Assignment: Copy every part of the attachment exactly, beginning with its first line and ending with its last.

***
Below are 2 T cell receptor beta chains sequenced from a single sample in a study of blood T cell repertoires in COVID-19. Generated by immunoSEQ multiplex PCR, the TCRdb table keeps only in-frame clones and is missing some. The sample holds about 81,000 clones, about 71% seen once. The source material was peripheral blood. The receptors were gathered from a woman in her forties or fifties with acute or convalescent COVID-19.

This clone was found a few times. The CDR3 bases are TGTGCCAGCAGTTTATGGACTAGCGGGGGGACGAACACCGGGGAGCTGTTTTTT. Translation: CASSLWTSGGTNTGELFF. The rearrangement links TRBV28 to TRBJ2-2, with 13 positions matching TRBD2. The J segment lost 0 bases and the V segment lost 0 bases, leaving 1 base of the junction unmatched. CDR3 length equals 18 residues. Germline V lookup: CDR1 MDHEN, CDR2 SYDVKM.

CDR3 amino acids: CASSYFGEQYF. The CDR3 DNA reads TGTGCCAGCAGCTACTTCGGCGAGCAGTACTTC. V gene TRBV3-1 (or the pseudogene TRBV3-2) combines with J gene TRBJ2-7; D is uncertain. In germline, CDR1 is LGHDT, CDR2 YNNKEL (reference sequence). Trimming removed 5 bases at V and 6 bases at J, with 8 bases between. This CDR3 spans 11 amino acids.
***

Below are 2 T cell receptor beta chains sequenced from a single sample in a study of blood T cell repertoires in COVID-19. Generated by immunoSEQ multiplex PCR, the TCRdb table keeps only in-frame clones and is missing some. The sample holds about 81,000 clones, about 71% seen once. The source material was peripheral blood. The receptors were gathered from a woman in her forties or fifties with acute or convalescent COVID-19.

This clone was found a few times. The CDR3 bases are TGTGCCAGCAGTTTATGGACTAGCGGGGGGACGAACACCGGGGAGCTGTTTTTT. Translation: CASSLWTSGGTNTGELFF. The rearrangement links TRBV28 to TRBJ2-2, with 13 positions matching TRBD2. The J segment lost 0 bases and the V segment lost 0 bases, leaving 1 base of the junction unmatched. CDR3 length equals 18 residues. Germline V lookup: CDR1 MDHEN, CDR2 SYDVKM.

CDR3 amino acids: CASSYFGEQYF. The CDR3 DNA reads TGTGCCAGCAGCTACTTCGGCGAGCAGTACTTC. V gene TRBV3-1 (or the pseudogene TRBV3-2) combines with J gene TRBJ2-7; D is uncertain. In germline, CDR1 is LGHDT, CDR2 YNNKEL (reference sequence). Trimming removed 5 bases at V and 6 bases at J, with 8 bases between. This CDR3 spans 11 amino acids.